In today’s marketplace, there are many options for the consumer looking to buy a Virtual Private Server (VPS).  You can buy from some of the biggest companies on the planet all the way down to one man bands.  There’s also a wide range of prices, and in this article we’ll look at ways to save on hosting and reduce your monthly bill.

Amazon AWS, Microsoft Azure, and Google Cloud are the biggest public clouds and they sell to everyone from Fortune 100 companies to students.  These clouds are robust, managed by professionals, jam-packed with API features, and offer an astonishing range of features and options.  However, they’re also among the most expensive choices.  One of the key reasons is that they charge by the gigabyte for bandwidth.  Many providers bundle a generous amount of bandwidth with their VMs, but the big public clouds charge by the gigabyte.

For example, if you buy a $5/mo VM at Digital Ocean, Vultr, or Linode, you’ll get 1TB of bandwidth included.  At Amazon AWS (On Demand), you would get only the first 1GB free.  After that, you pay 9 cents per GB (as of this article), which means that 1TB will cost you (999 * .09 =) $89.91!  And that’s without even paying for the VM itself.  Now it’s true that inbound bandwidth is free, but for typical use cases (such as web servers), you send much more data out than in.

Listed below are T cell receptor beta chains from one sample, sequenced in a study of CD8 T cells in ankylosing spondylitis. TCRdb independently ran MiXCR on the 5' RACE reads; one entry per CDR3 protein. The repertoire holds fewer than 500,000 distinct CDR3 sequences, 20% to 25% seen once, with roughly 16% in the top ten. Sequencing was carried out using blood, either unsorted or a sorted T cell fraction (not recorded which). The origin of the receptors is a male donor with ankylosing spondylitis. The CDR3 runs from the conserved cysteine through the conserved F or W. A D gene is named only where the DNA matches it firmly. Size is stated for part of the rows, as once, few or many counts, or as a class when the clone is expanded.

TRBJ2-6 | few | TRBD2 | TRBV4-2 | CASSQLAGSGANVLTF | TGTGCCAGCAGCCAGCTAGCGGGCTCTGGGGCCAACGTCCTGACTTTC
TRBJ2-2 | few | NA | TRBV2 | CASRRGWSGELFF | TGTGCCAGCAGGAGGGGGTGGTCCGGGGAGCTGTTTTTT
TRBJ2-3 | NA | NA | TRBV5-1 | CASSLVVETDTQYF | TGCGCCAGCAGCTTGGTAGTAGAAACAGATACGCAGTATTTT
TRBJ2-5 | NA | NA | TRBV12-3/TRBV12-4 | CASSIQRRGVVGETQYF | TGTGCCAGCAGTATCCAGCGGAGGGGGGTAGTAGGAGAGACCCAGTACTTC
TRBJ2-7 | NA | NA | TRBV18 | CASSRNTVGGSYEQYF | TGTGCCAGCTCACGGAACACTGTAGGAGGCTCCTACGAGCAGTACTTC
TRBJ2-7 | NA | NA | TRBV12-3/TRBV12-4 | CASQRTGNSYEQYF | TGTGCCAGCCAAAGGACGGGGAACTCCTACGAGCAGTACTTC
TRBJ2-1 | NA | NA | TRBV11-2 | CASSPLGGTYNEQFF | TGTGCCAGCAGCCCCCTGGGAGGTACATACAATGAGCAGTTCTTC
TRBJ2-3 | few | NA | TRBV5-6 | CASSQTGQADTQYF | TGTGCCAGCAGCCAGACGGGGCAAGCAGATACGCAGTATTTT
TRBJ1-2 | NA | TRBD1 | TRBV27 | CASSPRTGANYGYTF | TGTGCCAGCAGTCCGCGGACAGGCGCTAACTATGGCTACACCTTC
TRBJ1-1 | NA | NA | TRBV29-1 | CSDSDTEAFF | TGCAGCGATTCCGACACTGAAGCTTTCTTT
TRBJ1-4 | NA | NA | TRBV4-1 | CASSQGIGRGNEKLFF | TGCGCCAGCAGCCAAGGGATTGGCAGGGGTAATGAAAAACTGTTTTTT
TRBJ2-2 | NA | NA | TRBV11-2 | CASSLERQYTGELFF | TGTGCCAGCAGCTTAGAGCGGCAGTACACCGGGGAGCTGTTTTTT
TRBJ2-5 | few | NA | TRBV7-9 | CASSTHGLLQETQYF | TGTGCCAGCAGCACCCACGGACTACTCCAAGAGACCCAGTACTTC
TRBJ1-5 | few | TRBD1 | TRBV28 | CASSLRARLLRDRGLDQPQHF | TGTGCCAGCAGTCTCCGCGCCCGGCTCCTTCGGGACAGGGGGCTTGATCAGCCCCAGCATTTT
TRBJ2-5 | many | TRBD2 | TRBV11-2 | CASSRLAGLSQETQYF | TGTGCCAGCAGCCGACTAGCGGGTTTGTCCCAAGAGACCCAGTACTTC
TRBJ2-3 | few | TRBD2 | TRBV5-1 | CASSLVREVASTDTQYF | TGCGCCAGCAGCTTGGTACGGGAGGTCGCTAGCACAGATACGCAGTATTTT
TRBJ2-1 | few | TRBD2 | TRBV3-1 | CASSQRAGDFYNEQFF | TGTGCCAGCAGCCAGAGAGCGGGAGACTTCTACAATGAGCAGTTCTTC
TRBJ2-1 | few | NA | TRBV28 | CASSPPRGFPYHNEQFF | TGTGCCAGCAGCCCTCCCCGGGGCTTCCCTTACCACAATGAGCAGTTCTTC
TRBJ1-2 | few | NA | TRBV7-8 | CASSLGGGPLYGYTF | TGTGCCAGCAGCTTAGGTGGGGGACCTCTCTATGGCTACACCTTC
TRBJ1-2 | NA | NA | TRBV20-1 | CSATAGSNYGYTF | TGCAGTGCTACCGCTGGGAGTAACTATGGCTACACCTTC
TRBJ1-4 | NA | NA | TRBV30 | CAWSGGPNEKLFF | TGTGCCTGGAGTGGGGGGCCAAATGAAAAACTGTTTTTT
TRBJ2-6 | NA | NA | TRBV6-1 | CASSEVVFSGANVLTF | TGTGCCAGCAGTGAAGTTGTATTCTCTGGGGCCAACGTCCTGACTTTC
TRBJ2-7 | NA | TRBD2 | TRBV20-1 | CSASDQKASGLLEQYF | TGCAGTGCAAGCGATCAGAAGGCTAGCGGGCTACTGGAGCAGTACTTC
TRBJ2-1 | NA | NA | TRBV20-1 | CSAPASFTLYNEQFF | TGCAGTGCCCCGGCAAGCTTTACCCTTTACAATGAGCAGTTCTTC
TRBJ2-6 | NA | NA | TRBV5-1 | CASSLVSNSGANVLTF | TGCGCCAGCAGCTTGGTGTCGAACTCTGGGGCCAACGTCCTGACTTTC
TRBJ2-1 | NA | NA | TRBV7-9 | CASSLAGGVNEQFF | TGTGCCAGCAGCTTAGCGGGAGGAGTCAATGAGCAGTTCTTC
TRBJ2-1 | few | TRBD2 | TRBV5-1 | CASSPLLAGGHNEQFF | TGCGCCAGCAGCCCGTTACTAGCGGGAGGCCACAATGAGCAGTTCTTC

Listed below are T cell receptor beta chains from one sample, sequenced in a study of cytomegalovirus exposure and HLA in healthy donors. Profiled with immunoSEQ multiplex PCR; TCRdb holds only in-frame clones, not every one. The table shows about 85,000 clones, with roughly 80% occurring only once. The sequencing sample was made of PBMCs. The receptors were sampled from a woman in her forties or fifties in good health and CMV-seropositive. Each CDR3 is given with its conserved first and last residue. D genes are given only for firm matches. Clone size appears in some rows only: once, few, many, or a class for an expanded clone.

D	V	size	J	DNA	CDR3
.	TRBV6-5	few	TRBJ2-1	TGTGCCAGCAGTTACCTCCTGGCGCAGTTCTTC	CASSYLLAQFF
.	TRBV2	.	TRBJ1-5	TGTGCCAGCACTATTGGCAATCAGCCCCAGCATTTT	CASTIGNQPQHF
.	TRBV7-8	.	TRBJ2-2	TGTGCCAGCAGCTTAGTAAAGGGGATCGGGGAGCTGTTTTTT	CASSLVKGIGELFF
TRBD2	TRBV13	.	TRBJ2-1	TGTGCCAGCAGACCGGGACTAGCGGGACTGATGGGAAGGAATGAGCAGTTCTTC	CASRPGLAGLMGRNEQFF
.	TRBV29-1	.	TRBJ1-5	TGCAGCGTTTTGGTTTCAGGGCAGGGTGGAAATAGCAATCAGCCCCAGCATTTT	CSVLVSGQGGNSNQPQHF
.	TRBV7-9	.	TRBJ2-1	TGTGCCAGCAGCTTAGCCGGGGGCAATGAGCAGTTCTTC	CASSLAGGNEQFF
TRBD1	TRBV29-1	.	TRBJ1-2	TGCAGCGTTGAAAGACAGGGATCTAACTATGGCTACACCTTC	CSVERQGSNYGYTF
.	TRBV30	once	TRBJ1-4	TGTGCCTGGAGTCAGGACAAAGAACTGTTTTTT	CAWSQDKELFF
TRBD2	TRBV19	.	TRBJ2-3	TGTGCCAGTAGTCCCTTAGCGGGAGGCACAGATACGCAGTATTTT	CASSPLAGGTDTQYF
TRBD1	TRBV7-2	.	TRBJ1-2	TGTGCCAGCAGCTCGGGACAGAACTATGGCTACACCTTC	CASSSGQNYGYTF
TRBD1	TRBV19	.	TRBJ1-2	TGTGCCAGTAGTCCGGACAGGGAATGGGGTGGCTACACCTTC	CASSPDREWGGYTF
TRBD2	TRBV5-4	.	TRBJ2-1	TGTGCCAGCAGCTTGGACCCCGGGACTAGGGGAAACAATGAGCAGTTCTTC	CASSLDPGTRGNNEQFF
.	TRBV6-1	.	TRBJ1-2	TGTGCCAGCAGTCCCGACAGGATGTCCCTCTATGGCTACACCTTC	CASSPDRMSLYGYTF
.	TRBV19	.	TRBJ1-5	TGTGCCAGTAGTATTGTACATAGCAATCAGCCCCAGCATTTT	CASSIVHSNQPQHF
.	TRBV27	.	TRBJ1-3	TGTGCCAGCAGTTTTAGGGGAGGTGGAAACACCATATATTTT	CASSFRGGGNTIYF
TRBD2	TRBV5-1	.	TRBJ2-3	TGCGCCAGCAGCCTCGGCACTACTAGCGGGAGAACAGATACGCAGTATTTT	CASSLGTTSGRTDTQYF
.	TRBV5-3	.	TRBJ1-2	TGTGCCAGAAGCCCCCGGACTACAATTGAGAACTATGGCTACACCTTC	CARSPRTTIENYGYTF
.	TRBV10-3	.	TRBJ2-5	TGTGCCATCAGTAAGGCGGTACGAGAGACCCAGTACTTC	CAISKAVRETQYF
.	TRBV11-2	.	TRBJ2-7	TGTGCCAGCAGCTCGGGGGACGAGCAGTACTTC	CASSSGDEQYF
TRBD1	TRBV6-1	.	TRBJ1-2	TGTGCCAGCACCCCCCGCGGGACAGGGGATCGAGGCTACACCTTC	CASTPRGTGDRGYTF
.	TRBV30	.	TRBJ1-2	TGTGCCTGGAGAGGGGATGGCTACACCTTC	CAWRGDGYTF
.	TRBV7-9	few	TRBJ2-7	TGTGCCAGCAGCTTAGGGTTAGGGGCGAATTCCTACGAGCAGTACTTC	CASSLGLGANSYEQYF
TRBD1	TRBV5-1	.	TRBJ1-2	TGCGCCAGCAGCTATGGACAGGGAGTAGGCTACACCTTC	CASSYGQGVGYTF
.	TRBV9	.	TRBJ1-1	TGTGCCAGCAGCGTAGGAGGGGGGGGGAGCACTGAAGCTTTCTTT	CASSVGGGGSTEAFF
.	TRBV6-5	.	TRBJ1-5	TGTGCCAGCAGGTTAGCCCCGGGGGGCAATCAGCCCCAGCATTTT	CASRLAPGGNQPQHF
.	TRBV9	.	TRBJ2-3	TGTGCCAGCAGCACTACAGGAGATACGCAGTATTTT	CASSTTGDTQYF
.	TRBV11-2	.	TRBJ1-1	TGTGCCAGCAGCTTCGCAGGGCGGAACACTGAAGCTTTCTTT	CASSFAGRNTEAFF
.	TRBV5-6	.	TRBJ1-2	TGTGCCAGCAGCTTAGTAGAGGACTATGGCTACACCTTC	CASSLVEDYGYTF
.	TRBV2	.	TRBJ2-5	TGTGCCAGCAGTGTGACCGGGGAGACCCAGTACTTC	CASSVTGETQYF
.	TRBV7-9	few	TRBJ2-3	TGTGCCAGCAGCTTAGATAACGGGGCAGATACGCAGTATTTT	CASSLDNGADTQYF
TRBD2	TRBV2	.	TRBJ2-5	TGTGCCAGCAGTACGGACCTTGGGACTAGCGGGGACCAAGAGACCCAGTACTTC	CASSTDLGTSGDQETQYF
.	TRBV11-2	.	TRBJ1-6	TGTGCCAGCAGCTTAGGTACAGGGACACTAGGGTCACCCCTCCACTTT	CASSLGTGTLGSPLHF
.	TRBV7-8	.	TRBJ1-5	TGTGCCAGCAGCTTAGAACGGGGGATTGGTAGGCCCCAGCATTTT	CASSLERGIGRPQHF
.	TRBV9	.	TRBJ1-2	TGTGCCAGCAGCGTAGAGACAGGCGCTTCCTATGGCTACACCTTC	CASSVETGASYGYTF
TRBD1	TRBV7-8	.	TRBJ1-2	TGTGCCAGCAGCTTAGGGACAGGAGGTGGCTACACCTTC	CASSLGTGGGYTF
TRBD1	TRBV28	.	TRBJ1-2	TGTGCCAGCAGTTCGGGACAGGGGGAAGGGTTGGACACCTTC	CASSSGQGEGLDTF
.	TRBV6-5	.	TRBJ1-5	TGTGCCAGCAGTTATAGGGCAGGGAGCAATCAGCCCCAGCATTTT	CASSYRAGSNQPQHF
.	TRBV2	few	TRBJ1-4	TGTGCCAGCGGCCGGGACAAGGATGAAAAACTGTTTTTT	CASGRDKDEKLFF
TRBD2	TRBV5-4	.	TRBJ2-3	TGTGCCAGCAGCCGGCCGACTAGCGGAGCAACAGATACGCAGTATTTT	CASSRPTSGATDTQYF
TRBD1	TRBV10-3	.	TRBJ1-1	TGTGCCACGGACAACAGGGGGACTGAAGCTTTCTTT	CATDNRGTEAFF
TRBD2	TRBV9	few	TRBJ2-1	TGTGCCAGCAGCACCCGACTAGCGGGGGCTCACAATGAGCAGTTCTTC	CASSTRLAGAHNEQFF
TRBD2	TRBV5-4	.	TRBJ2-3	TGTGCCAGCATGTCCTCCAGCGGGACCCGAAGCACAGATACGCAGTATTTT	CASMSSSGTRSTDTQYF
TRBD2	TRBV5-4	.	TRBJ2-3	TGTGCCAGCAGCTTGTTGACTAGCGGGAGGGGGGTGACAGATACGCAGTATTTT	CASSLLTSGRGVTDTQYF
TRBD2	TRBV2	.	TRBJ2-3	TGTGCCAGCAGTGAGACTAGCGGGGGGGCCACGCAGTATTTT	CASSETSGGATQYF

Big public clouds certainly have their role but if you don’t need their advanced API capabilities, you can find much cheaper options elsewhere.

This is a slight contradiction to #1.  Some of the big providers offer a free tier where you can try out their services for a year with no charge.  For example, Amazon Free Tier will let you run a micro-sized VM with 30GB of block storage for free for a year.

Be aware there are some important limitations:

  • Typically only a small amount of bandwidth is included.  For Amazon, this is 15GB a month.  You’ll be on the hook for any overages.
  • Free CPU usage is capped.
  • After one year, you’ll need to shut off your server or be charged at normal rates.

Still, you can’t beat the price and for some use cases, a small micro is perfect.

Many providers will let you cancel at the end of your term with no fees.  So if your billing cycle renews on the 30th of the month and you cancel on the 30th, you owe nothing further.  Some will simply shut off your server if you don’t pay the bill and it’s common for customers to just walk away when they’re done.